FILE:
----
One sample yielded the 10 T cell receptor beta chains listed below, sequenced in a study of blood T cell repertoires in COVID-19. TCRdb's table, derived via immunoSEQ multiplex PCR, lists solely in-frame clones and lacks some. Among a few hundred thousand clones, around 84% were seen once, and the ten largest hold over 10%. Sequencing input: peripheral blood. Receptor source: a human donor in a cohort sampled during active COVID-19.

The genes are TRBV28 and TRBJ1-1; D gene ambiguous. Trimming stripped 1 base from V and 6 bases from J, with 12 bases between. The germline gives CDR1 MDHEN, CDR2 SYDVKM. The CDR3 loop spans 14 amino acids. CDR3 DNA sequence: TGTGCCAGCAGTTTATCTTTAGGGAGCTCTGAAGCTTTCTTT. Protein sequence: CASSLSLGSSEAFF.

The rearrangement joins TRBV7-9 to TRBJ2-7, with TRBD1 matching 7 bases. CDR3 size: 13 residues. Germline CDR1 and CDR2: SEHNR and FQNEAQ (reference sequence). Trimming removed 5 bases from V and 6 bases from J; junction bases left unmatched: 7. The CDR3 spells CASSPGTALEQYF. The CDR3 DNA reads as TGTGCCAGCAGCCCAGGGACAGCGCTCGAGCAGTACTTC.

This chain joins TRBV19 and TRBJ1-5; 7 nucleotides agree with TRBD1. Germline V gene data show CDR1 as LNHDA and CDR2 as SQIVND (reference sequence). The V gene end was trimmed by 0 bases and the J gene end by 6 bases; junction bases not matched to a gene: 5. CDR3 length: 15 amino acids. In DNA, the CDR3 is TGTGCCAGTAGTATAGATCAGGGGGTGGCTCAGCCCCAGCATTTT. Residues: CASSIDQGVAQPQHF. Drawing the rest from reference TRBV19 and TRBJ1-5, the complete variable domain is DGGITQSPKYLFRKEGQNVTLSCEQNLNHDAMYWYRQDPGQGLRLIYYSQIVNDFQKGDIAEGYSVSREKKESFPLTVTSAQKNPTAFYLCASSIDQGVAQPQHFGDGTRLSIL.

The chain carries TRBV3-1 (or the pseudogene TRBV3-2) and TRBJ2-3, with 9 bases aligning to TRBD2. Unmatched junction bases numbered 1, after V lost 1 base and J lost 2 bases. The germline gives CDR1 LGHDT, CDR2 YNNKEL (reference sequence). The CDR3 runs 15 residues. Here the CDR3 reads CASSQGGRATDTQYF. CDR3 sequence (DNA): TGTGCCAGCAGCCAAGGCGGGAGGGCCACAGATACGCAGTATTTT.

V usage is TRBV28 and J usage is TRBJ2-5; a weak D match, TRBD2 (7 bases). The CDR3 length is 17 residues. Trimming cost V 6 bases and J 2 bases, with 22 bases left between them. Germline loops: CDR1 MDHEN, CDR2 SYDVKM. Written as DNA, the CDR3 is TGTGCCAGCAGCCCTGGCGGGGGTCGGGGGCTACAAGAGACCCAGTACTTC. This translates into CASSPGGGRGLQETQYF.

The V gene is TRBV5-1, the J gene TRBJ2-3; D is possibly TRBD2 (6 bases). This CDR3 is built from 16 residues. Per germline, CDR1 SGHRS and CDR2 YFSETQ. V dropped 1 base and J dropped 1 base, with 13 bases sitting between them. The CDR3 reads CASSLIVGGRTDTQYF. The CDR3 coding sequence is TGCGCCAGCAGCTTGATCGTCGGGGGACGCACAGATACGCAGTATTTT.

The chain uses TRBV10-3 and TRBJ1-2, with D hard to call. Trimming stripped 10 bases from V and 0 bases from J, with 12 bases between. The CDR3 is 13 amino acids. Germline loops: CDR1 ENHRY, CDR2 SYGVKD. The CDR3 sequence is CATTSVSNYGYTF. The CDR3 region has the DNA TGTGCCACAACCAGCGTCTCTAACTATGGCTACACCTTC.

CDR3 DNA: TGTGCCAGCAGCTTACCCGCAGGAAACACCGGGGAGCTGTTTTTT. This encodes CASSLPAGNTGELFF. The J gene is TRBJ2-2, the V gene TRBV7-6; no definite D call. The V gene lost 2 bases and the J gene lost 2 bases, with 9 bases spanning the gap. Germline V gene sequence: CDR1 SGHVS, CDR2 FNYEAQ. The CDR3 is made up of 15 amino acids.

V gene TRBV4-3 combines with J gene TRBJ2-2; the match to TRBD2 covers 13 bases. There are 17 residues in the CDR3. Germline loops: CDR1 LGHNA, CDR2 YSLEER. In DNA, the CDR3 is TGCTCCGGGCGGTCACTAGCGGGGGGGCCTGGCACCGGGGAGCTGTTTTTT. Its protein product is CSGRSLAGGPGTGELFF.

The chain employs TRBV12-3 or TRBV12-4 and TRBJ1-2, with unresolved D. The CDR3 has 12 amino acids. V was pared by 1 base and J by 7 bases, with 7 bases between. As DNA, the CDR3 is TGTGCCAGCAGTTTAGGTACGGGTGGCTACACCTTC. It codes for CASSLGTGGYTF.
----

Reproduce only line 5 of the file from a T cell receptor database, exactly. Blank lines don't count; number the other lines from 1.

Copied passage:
The chain carries TRBV3-1 (or the pseudogene TRBV3-2) and TRBJ2-3, with 9 bases aligning to TRBD2. Unmatched junction bases numbered 1, after V lost 1 base and J lost 2 bases. The germline gives CDR1 LGHDT, CDR2 YNNKEL (reference sequence). The CDR3 runs 15 residues. Here the CDR3 reads CASSQGGRATDTQYF. CDR3 sequence (DNA): TGTGCCAGCAGCCAAGGCGGGAGGGCCACAGATACGCAGTATTTT.